The KYC Of Legal Marketing: Know Your Competitors
In most areas of law, the number of potential clients is influenced by outside factors, not your marketing. You cannot control how many businesses HMRC investigate, and you cannot influence the number of serious organised crime cases. These are not awareness based, and they represent an immediate need for legal representation.
Therefore, there are a finite amount of potential clients available at any one time. It is – essentially – zero-sum game. That is, your firm’s client gain is technically only possible at another firm’s expense.
In a marketplace where this is true, it is essential to know not only who, but also deeper metrics, about your competitors. We call this competitor analysis, and use it to find your competitors’ weaknesses and turn them into your competitive advantage.
A valuable insight into your competitors’ marketing
If you are already using Google Adwords, there’s a hidden tool built in to help you with this: Auction Insights. The data available is invaluable and can show you weaknesses, strengths and even let you turn the tables with ease.
Let’s look at an anonymised report from one of our clients:
I will only visit the most generally useful information, and some of this is a little complex, so you’ll have to bare with me.
You’ll see that our client (represented as “You” below) has the highest impression share. This is how often a competitor received an impression, as a proportion of the auctions in which our client was also competing.
In simple terms, picture it as this: If someone searched, for example, “pears” and 4 companies were advertising with everyone showing up, we would all have 100% impression share. However, if one company had run out of budget or wasn’t targeting their location, they would have 75% impression share.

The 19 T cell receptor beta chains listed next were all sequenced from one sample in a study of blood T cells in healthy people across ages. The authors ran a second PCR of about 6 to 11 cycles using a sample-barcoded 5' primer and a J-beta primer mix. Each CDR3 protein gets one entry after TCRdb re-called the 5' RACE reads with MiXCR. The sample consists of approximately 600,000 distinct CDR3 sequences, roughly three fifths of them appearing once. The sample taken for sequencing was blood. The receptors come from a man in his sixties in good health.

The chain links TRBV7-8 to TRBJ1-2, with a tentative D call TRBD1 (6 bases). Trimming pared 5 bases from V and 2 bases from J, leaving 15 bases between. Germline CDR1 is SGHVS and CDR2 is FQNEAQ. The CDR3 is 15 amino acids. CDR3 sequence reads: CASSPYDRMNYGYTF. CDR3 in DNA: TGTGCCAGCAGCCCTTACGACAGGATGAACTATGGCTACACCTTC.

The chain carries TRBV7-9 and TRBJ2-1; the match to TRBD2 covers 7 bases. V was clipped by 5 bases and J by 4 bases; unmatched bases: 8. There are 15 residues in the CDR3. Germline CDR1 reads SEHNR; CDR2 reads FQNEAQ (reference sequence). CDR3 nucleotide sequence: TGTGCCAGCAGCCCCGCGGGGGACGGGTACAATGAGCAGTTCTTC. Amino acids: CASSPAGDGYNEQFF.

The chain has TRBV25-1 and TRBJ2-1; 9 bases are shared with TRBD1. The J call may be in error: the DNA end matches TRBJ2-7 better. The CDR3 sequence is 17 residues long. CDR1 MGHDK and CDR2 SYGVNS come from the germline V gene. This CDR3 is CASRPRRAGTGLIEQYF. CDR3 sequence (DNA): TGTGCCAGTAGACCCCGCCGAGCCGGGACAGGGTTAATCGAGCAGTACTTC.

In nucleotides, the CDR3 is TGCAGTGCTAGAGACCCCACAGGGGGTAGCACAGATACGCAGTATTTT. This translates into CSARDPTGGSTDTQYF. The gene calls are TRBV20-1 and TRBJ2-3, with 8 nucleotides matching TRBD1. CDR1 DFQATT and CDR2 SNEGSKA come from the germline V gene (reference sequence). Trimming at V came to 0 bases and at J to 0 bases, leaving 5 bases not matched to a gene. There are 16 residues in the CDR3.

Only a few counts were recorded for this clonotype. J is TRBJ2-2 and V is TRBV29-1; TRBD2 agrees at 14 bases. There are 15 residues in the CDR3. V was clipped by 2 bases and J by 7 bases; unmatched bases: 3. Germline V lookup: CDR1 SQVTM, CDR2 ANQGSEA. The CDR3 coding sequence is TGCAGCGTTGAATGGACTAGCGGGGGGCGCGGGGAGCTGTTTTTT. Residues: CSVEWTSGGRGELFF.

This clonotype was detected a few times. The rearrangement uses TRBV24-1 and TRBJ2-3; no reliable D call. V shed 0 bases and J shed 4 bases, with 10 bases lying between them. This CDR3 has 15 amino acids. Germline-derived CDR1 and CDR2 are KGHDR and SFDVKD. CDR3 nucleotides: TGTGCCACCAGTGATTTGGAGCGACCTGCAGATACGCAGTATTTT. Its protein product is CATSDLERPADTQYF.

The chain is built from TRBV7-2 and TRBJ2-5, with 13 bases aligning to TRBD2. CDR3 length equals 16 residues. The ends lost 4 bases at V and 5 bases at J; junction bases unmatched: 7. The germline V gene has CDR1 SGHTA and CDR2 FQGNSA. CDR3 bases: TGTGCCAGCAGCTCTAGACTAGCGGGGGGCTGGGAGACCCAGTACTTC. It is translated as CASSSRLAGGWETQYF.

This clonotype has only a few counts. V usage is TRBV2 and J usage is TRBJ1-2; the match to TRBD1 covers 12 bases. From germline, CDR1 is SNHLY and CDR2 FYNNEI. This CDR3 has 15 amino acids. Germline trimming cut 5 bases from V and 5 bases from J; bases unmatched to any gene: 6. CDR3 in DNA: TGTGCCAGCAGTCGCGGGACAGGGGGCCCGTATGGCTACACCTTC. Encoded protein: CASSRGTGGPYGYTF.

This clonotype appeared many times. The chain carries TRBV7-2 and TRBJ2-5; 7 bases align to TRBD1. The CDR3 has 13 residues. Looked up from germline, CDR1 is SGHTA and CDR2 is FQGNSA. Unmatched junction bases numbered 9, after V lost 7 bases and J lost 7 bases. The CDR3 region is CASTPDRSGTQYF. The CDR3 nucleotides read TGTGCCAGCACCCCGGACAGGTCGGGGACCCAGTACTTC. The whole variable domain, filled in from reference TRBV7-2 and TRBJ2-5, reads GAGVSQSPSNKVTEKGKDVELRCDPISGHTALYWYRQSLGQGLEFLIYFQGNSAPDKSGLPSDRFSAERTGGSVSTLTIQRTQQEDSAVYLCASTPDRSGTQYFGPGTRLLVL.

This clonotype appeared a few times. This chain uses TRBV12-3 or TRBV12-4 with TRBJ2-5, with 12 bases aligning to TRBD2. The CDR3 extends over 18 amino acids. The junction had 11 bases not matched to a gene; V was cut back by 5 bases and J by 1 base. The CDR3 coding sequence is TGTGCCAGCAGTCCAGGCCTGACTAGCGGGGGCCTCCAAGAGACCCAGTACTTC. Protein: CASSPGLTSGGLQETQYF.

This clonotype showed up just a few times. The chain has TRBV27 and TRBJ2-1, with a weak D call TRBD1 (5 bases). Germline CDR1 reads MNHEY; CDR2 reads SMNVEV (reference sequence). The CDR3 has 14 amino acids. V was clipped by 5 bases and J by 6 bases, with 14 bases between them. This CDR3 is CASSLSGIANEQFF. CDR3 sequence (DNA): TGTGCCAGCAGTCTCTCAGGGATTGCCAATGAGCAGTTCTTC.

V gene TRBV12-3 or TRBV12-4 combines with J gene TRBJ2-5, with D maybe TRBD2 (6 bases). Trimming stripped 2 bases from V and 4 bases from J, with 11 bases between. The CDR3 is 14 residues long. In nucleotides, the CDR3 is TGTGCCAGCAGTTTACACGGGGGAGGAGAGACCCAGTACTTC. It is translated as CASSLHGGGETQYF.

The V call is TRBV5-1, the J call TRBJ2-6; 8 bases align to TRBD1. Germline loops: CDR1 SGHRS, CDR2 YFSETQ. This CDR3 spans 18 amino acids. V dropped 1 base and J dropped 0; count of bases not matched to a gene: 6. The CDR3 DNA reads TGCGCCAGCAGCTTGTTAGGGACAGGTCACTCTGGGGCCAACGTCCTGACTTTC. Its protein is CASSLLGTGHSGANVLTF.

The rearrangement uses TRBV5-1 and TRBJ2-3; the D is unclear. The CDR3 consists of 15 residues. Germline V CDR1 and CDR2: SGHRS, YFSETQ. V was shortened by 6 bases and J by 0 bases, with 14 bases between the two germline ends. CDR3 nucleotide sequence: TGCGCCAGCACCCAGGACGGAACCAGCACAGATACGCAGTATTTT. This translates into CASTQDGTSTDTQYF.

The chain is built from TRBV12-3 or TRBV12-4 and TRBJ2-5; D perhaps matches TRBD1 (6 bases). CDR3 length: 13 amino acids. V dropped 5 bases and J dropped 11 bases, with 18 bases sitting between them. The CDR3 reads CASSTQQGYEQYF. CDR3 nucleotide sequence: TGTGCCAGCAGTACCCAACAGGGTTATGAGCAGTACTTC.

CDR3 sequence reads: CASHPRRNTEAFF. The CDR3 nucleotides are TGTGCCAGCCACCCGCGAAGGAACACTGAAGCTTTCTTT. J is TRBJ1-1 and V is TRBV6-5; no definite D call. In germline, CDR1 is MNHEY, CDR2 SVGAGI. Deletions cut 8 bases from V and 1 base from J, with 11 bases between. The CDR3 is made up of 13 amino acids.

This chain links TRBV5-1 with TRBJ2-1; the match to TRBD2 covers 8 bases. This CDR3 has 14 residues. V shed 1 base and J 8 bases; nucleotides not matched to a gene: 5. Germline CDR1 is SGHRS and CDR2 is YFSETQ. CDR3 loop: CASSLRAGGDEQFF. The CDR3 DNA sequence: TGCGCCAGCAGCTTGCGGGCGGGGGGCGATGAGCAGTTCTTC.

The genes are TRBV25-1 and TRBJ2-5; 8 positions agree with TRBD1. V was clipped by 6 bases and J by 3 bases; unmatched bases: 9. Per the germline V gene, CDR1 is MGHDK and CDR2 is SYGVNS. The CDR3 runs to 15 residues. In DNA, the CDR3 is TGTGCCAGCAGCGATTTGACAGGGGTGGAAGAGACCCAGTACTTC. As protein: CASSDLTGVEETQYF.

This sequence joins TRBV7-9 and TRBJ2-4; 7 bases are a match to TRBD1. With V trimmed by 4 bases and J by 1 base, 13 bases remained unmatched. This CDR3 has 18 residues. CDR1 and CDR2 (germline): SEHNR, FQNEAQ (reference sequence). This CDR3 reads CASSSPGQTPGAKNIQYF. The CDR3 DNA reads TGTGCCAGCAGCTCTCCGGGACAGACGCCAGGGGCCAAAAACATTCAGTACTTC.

This metric can be used to feel out their budget, and whether you may be advertising in ineffective locations or times of day.
Next, Average Position. This is particularly pertinent because we can specifically target to always show above your competitor, but we’ll revisit that later.
Your ad’s position relates to where it shows in the ad results on average. Too low, and potential clients might not see it and sign with a competing firm. Too high, and clients may skip over your ad all together despite you bidding more.
An offensive strategy, built right into Adwords
If you see in this column that your average position is considerably lower than that of others, there’s a trick built into Adwords that could help you win more clients.
Relating to the above screenshot, imagine you are “stephensons.co.uk” with an Average Positon of 5.7. You know that marymonson.co.uk (2.4) is winning good clients from the same searches, but perhaps you are not.
This is where you can bid for “target outranking share”. That is, you can automatically bid for your ad to show above marymonson.co.uk. Of course, the auction system still applies and you will be paying more – but you don’t have to write a blank cheque. “Maximum Bid” can be used to make sure you don’t pay more than you are comfortable with.
After 7-14 days, you may want to revisit because it isn’t working out for you – this would indicate a deeper issue. However, you may find your only problem was a low position and become inundated with quality enquiries – as mentioned earlier – at the potential expense of your competitor.
A useful strategy, but proceed with caution
Of course, whilst your firm can benefit from this, it’s not just you. Your competitors can do the same – or better. Where this is possible, knowing your competitors isn’t only useful for marketing on the offence. You can also better consider the possibility of a competitor also taking an offencive approach.
This is why Adwords isn’t the only element of successful law firm marketing. Arbitrary updates and relative competitive risk is best managed outside of Adwords. Providing value and perceived expertise to your clients and potential clients is much harder to emulate, and secures your market position above competitors.
We do this by taking the “help first, convert second” approach. Why would a potential client sign with a firm who doesn’t first attempt to help, before urging contact? It’s an ethos that can be applied to your website copy, design, as well as on the phones. You might be surprised how well it can work.
Your competitors are both your greatest virtue, and your most significant risk. Knowing Your Competitors minimises risk and maximises opportunity. Use it wisely, and you can thank me later.